E porque saíram os dois Cônsules, e os Pretores, hoje, de toga vermelha, as suas togas bordadas? E porque levavam braceletes, e tantas ametistas, e os dedos cheios de anéis de esmeraldas magníficas? E porque levavam hoje os preciosos bastões, com pegas de prata e as pontas de ouro em filigrana?
Porque os Bárbaros chegam hoje, e coisas dessas maravilham os Bárbaros.
E porque não vieram hoje aqui, como é costume, os oradores para discursar, para dizer o que eles sabem dizer?
Porque os Bárbaros é hoje que aparecem, e aborrecem-se com eloquências e retóricas.
Porque, sùbitamente, começa um mal-estar, e esta confusão? Como os rostos se tornaram sérios! E porque se esvaziam tão depressa as ruas e as praças, e todos voltam para casa tão apreensivos?
Porque a noite caiu e os Bárbaros não vieram. E umas pessoas que chegaram da fronteira dizem que não há lá sinal de Bárbaros.
E agora, que vai ser de nós sem os Bárbaros? Essa gente era uma espécie de solução.
You said: "I'll go to another country, go to another shore, find another city better than this one. Whatever I try to do is fated to turn out wrong and my heart lies buried as though it were something dead. How long can I let my mind moulder in this place? Wherever I turn, wherever I happen to look, I see the black ruins of my life, here, where I've spent so many years, wasted them, destroyed them totally."
You won't find a new country, won't find another shore. This city will always pursue you. You will walk the same streets, grow old in the same neighborhoods, will turn gray in these same houses. You will always end up in this city. Don't hope for things elsewhere: there is no ship for you, there is no road. As you've wasted your life here, in this small corner, you've destroyed it everywhere else in the world.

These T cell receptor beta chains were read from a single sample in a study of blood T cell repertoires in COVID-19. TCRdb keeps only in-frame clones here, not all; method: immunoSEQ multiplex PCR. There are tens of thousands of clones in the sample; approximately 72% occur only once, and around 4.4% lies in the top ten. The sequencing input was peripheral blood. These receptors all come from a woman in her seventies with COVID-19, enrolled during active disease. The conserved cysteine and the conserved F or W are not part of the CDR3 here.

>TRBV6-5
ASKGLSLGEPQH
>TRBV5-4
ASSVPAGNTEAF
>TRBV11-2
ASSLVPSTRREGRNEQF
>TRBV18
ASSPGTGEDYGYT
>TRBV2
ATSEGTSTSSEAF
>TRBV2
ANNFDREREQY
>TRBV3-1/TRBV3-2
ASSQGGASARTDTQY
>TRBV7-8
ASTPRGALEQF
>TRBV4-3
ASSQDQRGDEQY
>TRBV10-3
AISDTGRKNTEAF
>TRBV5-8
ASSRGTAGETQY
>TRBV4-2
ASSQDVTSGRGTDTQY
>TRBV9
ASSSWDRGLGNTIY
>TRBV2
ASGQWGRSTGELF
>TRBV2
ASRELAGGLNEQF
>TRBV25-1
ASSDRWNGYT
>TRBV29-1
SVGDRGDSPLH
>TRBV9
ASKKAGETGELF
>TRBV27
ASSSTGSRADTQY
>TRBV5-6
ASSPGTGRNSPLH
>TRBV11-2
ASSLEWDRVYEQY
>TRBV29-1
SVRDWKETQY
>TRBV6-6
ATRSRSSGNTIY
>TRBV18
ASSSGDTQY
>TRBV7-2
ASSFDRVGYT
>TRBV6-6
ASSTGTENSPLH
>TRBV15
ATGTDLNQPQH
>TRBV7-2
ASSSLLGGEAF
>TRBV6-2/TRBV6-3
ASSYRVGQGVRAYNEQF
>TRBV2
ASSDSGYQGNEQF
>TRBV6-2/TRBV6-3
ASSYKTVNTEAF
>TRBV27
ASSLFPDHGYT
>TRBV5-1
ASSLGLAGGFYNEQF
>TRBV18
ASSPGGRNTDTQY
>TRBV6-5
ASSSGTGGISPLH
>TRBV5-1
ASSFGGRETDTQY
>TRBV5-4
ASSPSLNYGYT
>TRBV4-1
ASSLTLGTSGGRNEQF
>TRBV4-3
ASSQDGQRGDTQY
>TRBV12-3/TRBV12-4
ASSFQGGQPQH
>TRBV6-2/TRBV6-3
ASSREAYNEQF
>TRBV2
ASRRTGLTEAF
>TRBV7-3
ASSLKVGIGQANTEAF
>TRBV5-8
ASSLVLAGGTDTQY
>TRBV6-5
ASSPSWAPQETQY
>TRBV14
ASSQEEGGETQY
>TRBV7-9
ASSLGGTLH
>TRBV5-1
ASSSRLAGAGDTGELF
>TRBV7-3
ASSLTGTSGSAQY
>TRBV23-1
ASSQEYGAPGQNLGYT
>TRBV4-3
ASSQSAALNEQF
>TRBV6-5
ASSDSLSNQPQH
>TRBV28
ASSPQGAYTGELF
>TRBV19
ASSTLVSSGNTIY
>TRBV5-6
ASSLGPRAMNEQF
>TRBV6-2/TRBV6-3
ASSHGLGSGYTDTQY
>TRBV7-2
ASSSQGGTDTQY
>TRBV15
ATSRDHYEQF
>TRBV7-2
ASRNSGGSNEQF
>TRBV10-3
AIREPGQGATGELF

When you set sail for Ithaca, wish for the road to be long, full of adventures, full of knowledge. The Lestrygonians and the Cyclopes, an angry Poseidon — do not fear. You will never find such on your path, if your thoughts remain lofty, and your spirit and body are touched by a fine emotion. The Lestrygonians and the Cyclopes, a savage Poseidon you will not encounter, if you do not carry them within your spirit, if your spirit does not place them before you.
Wish for the road to be long. Many the summer mornings to be when with what pleasure, what joy you will enter ports seen for the first time. Stop at Phoenician markets, and purchase the fine goods, nacre and coral, amber and ebony, and exquisite perfumes of all sorts, the most delicate fragances you can find. To many Egyptian cities you must go, to learn and learn from the cultivated.
Always keep Ithaca in your mind. To arrive there is your final destination. But do not hurry the voyage at all. It is better for it to last many years, and when old to rest in the island, rich with all you have gained on the way, not expecting Ithaca to offer you wealth.
Ithaca has given you the beautiful journey. Without her you would not have set out on the road. Nothing more does she have to give you.
And if you find her poor, Ithaca has not deceived you. Wise as you have become, with so much experience, you must already have understood what Ithacas mean